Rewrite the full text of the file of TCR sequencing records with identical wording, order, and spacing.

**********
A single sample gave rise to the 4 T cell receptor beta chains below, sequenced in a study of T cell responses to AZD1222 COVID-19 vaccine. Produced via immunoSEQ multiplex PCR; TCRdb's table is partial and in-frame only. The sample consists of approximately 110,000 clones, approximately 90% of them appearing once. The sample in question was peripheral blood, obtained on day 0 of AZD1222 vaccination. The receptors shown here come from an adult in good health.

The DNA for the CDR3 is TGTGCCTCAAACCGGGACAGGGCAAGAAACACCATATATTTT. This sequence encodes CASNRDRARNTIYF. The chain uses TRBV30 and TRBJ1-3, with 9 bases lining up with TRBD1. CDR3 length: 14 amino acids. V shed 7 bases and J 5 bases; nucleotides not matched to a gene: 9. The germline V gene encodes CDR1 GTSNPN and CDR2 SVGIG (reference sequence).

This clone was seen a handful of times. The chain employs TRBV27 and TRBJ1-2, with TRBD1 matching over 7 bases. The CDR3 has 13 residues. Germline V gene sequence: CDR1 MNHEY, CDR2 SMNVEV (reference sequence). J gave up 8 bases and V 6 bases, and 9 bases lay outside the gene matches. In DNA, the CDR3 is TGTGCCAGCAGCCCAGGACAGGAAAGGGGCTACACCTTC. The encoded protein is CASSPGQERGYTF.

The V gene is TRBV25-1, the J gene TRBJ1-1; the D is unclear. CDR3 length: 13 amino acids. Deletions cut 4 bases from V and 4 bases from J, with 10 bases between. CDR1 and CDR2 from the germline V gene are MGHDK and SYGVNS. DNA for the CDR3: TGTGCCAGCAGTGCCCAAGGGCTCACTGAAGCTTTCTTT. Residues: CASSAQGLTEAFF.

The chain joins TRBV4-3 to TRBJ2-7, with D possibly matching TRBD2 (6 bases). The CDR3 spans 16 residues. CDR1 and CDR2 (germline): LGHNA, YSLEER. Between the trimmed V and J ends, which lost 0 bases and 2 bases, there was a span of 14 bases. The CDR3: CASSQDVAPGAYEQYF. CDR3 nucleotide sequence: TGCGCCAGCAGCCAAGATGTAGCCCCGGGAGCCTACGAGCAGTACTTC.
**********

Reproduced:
A single sample gave rise to the 4 T cell receptor beta chains below, sequenced in a study of T cell responses to AZD1222 COVID-19 vaccine. Produced via immunoSEQ multiplex PCR; TCRdb's table is partial and in-frame only. The sample consists of approximately 110,000 clones, approximately 90% of them appearing once. The sample in question was peripheral blood, obtained on day 0 of AZD1222 vaccination. The receptors shown here come from an adult in good health.

The DNA for the CDR3 is TGTGCCTCAAACCGGGACAGGGCAAGAAACACCATATATTTT. This sequence encodes CASNRDRARNTIYF. The chain uses TRBV30 and TRBJ1-3, with 9 bases lining up with TRBD1. CDR3 length: 14 amino acids. V shed 7 bases and J 5 bases; nucleotides not matched to a gene: 9. The germline V gene encodes CDR1 GTSNPN and CDR2 SVGIG (reference sequence).

This clone was seen a handful of times. The chain employs TRBV27 and TRBJ1-2, with TRBD1 matching over 7 bases. The CDR3 has 13 residues. Germline V gene sequence: CDR1 MNHEY, CDR2 SMNVEV (reference sequence). J gave up 8 bases and V 6 bases, and 9 bases lay outside the gene matches. In DNA, the CDR3 is TGTGCCAGCAGCCCAGGACAGGAAAGGGGCTACACCTTC. The encoded protein is CASSPGQERGYTF.

The V gene is TRBV25-1, the J gene TRBJ1-1; the D is unclear. CDR3 length: 13 amino acids. Deletions cut 4 bases from V and 4 bases from J, with 10 bases between. CDR1 and CDR2 from the germline V gene are MGHDK and SYGVNS. DNA for the CDR3: TGTGCCAGCAGTGCCCAAGGGCTCACTGAAGCTTTCTTT. Residues: CASSAQGLTEAFF.

The chain joins TRBV4-3 to TRBJ2-7, with D possibly matching TRBD2 (6 bases). The CDR3 spans 16 residues. CDR1 and CDR2 (germline): LGHNA, YSLEER. Between the trimmed V and J ends, which lost 0 bases and 2 bases, there was a span of 14 bases. The CDR3: CASSQDVAPGAYEQYF. CDR3 nucleotide sequence: TGCGCCAGCAGCCAAGATGTAGCCCCGGGAGCCTACGAGCAGTACTTC.